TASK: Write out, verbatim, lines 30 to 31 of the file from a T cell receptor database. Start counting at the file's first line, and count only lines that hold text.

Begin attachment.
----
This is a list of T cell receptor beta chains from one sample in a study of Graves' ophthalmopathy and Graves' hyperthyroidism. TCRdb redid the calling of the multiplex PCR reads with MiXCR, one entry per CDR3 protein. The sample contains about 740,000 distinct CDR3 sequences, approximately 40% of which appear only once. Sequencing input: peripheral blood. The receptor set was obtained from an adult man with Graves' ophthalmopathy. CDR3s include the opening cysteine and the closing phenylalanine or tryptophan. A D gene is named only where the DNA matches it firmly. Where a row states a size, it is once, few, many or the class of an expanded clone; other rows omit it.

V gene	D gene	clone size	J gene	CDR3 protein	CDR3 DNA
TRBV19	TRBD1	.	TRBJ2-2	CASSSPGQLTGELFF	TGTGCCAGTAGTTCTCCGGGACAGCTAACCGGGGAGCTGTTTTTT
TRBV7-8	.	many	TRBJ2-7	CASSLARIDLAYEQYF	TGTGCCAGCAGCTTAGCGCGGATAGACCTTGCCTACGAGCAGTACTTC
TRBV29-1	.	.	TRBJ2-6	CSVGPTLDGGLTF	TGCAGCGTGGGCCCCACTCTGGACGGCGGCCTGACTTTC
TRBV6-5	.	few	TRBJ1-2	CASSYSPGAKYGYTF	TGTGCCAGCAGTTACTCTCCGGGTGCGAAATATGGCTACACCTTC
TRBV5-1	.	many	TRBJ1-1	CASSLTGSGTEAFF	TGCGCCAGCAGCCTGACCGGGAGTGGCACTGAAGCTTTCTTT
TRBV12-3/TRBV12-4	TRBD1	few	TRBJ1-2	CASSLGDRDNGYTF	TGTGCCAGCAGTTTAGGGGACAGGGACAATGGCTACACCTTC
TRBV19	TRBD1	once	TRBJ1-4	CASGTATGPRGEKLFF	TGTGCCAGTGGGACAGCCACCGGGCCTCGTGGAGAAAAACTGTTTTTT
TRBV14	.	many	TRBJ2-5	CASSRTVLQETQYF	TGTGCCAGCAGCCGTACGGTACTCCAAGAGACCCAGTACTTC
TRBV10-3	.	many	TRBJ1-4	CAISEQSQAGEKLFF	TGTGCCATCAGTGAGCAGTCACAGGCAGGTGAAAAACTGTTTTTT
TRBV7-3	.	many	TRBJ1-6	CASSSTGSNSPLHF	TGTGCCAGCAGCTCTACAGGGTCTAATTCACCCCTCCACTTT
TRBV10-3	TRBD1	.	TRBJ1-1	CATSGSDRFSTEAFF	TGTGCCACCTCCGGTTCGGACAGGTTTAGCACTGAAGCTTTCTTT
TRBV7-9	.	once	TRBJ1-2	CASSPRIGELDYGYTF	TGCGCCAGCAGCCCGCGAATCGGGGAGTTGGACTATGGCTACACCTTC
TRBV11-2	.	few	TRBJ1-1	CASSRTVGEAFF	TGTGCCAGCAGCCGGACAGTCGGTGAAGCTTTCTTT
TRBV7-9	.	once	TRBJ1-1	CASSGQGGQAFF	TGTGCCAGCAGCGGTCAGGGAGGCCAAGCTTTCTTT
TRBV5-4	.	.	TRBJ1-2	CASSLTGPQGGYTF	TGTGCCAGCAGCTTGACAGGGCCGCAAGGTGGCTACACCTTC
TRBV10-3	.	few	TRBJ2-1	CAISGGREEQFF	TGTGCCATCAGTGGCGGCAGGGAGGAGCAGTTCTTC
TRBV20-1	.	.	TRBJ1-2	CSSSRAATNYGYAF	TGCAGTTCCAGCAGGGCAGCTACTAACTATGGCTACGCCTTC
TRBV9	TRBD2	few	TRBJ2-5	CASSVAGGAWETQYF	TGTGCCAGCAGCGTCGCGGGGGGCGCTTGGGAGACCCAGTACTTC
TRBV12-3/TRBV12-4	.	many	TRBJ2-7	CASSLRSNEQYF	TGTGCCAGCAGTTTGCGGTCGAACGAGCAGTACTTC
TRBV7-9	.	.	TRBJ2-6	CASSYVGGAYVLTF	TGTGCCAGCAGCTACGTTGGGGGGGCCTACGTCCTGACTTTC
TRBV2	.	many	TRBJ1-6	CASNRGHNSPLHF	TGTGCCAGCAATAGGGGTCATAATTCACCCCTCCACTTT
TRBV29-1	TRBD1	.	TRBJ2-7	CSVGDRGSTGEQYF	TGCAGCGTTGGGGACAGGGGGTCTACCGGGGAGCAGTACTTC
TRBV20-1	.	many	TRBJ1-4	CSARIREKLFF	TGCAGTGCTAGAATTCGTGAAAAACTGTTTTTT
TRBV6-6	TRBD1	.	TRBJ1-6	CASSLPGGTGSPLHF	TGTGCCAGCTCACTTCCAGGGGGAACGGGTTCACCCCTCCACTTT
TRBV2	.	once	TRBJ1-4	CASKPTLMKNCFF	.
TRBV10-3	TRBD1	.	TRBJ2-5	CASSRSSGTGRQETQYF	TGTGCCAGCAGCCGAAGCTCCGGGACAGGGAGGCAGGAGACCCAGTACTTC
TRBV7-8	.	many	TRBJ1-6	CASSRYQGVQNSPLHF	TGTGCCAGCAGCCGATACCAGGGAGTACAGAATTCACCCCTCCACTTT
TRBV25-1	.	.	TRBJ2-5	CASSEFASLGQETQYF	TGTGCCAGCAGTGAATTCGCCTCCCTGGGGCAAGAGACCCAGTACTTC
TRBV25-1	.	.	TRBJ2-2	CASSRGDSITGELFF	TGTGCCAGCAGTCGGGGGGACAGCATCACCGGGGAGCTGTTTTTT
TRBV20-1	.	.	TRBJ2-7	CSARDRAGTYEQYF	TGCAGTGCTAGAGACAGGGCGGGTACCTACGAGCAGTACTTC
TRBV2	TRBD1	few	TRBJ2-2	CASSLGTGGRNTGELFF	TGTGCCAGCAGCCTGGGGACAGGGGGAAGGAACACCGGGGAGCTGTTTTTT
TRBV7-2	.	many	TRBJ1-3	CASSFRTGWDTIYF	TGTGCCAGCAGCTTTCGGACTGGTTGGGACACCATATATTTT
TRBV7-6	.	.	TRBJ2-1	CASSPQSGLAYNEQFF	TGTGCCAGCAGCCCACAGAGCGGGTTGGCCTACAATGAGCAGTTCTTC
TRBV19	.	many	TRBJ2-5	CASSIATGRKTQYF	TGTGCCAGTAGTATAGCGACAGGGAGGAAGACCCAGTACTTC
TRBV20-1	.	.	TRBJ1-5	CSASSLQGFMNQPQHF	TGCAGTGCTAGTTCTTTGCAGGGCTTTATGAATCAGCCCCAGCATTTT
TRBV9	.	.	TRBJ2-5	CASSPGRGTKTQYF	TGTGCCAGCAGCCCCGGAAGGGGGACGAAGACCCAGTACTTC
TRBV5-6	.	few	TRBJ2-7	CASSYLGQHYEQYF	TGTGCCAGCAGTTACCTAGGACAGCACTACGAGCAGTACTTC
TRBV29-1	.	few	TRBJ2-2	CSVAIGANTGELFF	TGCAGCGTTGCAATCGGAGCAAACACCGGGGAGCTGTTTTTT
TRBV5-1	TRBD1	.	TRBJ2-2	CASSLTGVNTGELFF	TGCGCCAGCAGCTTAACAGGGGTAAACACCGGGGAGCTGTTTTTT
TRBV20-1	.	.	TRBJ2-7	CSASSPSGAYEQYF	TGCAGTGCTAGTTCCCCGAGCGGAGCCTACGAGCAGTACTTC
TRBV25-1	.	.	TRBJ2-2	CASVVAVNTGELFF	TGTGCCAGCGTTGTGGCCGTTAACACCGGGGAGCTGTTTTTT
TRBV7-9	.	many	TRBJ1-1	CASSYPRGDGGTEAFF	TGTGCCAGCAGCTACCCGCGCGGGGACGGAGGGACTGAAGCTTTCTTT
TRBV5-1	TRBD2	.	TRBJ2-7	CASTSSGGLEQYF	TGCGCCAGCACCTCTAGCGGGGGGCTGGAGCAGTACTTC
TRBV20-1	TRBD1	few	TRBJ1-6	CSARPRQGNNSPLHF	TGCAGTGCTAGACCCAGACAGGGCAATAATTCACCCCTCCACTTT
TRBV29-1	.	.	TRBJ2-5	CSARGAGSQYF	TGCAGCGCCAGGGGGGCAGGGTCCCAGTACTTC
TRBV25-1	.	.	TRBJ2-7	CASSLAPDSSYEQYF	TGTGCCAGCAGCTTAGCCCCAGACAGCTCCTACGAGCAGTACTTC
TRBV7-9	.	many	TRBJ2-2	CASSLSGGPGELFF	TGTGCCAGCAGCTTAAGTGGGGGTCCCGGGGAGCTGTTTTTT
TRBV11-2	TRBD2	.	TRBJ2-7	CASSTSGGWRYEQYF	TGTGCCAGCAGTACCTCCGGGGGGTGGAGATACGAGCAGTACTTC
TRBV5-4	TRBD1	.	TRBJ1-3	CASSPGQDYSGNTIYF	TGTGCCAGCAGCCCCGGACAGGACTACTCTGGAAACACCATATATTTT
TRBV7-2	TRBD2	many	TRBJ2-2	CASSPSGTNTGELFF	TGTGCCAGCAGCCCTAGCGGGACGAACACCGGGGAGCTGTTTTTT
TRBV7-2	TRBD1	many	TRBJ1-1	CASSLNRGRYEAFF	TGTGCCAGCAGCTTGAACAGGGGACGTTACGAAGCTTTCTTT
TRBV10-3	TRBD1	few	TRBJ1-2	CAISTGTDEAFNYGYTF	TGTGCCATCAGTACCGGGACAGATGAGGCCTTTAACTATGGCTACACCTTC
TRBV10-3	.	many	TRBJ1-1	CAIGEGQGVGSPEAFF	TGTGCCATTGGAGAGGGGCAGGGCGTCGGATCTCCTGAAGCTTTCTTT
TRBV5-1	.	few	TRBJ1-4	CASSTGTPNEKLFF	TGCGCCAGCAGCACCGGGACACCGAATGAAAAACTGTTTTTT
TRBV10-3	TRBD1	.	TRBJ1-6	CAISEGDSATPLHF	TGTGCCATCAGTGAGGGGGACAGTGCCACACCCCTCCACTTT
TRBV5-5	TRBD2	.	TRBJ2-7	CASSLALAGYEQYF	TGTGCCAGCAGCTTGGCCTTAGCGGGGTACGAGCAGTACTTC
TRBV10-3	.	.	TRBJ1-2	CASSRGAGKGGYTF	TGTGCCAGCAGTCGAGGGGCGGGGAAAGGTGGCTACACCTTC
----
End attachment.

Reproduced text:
TRBV25-1	.	.	TRBJ2-5	CASSEFASLGQETQYF	TGTGCCAGCAGTGAATTCGCCTCCCTGGGGCAAGAGACCCAGTACTTC
TRBV25-1	.	.	TRBJ2-2	CASSRGDSITGELFF	TGTGCCAGCAGTCGGGGGGACAGCATCACCGGGGAGCTGTTTTTT